P.S. Mom, you’re awesome. I have no idea how you did it.

Pink Slime and Lettuce Soup

A few months ago, when pink slime first became big news and consumers suddenly cared about the contents of their fast food hamburgers, a friend of mine wrote a couple of interesting articles. The first addresses the issue of pink slime as used in school lunches; the second is, I think, a response to comments received on the first. School lunches aside, Joy’s apparent defense of the food industry initially bothered me. “That we can now extract every edible bit of cow and disinfect it with traces of ammonia,” she says in the earlier article, “is not only less wasteful but wondrous.”

Ammonia in our beef? Gross. That our beef is dirty enough to need ammonia to be safe? Even grosser. This was my initial response, and I stand by it. But looking beyond the issue of pink slime for a moment, I also think Joy is right. We live in such a constant state of excess that we can afford to think a process that saves “the equivalent of 1.5 million heads of cattle” is beneath us. When we shop at the supermarket, we can ignore what actually goes into sausage, pretend that chickens only make white meat, and forget about all of the less-than-perfect produce that gets wasted because of consumer demand for uniformity.

We decry the evils of the Food Industry while demanding food that possesses all the uniformity and sterility of a factory product. As Joy points out, “very few Americans have experience with agriculture (an herb garden is not agriculture). As a result, they don’t realize that even organic raw cow or chicken looks gross while it’s being butchered, no matter the method.” We have a problem with perspective, and a little experience with food production, a little more connection to our food supply (to borrow a hipster-foodie phrase), might help us change that perspective

Inspired by Barbara Kingsolver’s beautiful book, Animal, Vegetable, Miracle, we have been gradually shifting our food supply away from the supermarket (though, like most Americans, we remain pretty reliant on the industrial food system, and happily so). We get most of our dairy, meat, and produce locally, make quite a bit from scratch, and, this summer, have enjoyed the luxury of our first garden. This process has been a fun challenge for me, but it’s come with a few surprises.

For instance, when we signed up to purchase raw milk from a local farm, I figured we’d use about one and a half gallons per week (Laila loves milk, ok?). What I didn’t realize is that, in the summer months at least, raw milk can turn quite sour by the end of the week. Now, not having milk is not something I’ve ever had to deal with. If it runs out or goes sour, there’s always more at the grocery store (which I don’t think ever closes), and it takes forever to sour anyway. But this milk is available once a week; what I pick up on Monday is all we get ’til the next delivery (obviously, we can still buy grocery store milk, and often do, but let’s pretend for a minute). As a result, I’ve learned some extraordinary things about milk. For instance, yogurt-making isn’t really all that difficult. Soft cheese is even easier. My newest discovery? Apparently, if you leave raw milk out on the counter until it sours and separates, what you get when you strain it is whey and traditional cream cheese (please don’t take my word on the safety of this; I’m going on what Sally Fallon says in Nourishing Traditions). My former-but-not-quite-yet-gone self thinks this is gross. My new-but-not-quite-yet-convinced self thinks it’s amazing, and delicious to boot.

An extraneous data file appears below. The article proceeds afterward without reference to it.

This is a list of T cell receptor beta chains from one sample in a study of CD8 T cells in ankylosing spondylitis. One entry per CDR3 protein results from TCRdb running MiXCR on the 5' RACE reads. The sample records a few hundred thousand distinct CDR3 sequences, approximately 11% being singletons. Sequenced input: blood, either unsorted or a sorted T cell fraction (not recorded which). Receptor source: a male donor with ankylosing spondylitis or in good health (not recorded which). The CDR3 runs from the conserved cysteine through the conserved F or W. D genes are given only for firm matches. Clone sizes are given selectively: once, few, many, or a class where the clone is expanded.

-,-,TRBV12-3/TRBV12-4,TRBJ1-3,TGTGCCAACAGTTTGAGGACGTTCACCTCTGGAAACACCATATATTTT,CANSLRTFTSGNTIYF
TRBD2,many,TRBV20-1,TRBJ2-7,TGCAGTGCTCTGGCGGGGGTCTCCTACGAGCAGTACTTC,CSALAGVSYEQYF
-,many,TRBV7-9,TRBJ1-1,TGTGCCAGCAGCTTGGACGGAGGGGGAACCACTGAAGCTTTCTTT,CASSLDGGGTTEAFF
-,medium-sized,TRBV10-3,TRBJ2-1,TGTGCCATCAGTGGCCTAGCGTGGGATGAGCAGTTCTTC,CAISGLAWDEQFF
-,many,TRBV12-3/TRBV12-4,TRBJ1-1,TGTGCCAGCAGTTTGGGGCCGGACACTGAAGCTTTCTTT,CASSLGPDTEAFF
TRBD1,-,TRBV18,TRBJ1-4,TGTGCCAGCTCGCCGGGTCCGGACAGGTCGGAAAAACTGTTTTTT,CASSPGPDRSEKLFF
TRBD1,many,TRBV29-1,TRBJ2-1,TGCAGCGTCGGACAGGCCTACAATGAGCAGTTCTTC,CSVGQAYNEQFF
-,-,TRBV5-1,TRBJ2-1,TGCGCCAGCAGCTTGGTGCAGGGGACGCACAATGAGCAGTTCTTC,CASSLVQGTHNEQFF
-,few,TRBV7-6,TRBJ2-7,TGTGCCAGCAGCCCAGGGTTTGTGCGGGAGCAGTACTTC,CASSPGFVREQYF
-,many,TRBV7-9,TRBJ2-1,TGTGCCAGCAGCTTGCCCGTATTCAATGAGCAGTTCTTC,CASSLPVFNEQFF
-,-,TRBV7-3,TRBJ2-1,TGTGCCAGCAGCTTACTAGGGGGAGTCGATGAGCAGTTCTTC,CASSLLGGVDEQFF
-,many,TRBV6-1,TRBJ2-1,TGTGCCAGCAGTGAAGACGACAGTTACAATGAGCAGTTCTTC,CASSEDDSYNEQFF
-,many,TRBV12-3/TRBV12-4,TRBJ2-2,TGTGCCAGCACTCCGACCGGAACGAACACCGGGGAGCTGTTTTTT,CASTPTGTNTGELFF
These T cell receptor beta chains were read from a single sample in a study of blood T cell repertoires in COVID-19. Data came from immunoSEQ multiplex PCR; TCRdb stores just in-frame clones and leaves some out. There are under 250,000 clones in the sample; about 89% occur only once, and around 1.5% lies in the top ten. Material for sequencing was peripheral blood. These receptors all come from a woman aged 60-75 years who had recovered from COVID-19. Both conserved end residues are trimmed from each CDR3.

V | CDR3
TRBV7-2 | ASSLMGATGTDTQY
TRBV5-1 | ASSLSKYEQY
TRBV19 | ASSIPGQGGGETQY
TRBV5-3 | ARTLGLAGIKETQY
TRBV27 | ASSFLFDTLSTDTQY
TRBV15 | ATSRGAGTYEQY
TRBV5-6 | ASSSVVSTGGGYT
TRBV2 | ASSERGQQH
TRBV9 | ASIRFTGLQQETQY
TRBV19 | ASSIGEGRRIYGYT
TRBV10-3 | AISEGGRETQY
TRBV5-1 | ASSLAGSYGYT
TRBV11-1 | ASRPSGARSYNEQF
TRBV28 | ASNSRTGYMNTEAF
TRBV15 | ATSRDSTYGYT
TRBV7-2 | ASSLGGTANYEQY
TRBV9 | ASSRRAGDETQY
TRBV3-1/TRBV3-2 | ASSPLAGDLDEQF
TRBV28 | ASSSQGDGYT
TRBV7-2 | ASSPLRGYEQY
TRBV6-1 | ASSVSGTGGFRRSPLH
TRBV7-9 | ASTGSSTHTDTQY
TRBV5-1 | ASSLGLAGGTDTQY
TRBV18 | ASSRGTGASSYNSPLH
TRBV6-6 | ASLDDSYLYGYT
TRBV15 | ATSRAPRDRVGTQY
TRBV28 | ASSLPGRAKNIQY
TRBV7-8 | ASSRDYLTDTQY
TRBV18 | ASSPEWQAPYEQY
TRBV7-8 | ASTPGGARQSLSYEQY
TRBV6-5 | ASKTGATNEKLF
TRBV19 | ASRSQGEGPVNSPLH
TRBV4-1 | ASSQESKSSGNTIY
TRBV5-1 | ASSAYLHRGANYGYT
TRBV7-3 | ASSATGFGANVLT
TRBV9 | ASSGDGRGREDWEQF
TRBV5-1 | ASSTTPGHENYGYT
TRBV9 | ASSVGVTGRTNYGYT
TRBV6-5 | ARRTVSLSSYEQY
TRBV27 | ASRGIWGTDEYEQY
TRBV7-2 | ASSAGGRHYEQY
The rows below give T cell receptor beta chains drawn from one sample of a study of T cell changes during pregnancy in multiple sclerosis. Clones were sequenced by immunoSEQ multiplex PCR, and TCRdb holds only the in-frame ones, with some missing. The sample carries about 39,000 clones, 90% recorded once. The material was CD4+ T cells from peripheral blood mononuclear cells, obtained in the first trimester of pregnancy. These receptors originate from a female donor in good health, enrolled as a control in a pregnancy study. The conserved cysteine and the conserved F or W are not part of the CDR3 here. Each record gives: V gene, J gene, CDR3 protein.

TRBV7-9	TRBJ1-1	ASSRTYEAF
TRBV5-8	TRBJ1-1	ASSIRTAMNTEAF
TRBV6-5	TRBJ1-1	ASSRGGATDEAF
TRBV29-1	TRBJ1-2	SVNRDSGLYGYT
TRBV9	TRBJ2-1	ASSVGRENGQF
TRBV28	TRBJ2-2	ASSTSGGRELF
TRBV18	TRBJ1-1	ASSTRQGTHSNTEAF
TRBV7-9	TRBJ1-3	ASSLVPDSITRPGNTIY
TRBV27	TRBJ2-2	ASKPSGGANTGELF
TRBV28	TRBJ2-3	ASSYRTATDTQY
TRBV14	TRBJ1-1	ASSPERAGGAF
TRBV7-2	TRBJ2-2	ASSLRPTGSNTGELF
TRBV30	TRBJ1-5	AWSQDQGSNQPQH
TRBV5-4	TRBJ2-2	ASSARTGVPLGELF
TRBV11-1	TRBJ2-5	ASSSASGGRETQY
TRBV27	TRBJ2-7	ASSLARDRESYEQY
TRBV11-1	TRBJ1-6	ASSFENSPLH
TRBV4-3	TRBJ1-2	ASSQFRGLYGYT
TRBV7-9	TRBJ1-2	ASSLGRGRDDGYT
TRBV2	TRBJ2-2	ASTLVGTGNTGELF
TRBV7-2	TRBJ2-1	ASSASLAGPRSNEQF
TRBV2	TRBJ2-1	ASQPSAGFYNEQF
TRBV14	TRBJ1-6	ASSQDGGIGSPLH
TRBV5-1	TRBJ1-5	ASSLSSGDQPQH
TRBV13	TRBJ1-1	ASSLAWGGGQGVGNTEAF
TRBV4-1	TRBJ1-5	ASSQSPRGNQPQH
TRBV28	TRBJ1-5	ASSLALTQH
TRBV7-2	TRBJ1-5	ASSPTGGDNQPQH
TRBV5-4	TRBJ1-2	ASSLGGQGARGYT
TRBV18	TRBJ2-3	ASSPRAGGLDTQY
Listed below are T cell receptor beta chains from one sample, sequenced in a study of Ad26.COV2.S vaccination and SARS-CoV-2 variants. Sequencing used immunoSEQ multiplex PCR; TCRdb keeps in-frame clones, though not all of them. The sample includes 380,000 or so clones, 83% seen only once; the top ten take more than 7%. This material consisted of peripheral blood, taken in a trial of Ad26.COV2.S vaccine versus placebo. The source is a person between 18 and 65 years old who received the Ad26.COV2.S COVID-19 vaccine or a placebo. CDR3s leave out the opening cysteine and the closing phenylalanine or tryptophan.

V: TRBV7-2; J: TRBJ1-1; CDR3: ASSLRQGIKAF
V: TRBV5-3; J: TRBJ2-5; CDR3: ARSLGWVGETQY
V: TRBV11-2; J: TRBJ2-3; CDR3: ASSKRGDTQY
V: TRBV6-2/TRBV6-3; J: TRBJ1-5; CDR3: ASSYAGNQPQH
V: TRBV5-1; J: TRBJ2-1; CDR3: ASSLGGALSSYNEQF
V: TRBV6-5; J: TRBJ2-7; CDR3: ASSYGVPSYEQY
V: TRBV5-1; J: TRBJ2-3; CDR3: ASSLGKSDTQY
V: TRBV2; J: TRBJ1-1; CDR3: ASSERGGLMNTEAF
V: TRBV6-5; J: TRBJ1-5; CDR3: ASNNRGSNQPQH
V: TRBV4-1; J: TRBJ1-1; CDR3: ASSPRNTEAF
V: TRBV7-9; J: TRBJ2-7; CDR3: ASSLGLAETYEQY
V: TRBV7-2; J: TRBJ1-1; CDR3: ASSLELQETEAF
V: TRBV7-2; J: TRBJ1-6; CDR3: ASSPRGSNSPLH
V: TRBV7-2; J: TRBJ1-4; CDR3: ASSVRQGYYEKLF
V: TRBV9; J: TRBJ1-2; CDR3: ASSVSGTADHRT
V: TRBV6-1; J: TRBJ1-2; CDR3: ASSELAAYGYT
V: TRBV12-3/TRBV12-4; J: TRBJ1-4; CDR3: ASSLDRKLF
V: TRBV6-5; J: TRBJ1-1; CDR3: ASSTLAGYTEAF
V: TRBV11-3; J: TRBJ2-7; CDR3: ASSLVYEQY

Another discovery we’ve made is that, apparently, garden lettuce doesn’t stay tender and beautiful forever and ever, on into oblivion, as I previously imagined. In fact, it’s only lovely for a few weeks before the heat encourages it to bolt and grow bitter. The result is ridiculous quantities of tough, strong-tasting lettuce that no one wants to eat, or so I thought until I discovered this recipe for lettuce soup. We humans used to know all sorts of tricky ways to use up over-abundant or less-than-desirable produce (and meat). Lettuce soup is one of those.

Here is my version:

creamy lettuce soup

Lettuce Soup

1 1/2 pounds old lettuce, washed and chopped (it really is prettier if you use only green lettuce, but I used a mix of green and red, and it tasted just fine)
1 large sweet onion or 2 large leeks, chopped (whichever you have is fine)
2 tablespoons olive oil
1/2 teaspoon grated nutmeg
zest of one lemon
1 quart beef stock (I imagine that chicken stock, as recommended in the original recipe, would be nice for a more delicate soup, but as my lettuce was so strongly-flavored, beef stock seemed a better option)
1 tablespoon honey
1/2 cup yogurt
1/2 cup miso (optional; dark miso is my favorite)
6 steamed fingerling potatoes, as garnish (optional)

Warm the olive oil in a large soup pot over medium-high heat. Add the leeks or onions, nutmeg, and lemon zest, and sprinkle with salt and pepper to taste. Cook until soft.

Add the lettuce and stock, cover, and bring to a boil. Lower the heat and simmer until the lettuce is tender (3 or 4 minutes if your lettuce is as tough as mine).

With an immersion blender, blend the soup until smooth (or blend in batches in a traditional blender, then return to the pot, and reheat). Remove one cup of the soup into a separate bowl and mix in honey, yogurt, and miso, using the back of a spoon to break up the paste. Stir back into the pot.

Serve with potatoes or additional yogurt as a garnish.

We ate our soup with a side of millet toasted with butter, then simmered in water until soft and topped with one of our garden tomatoes.

toasted millet and tomatoes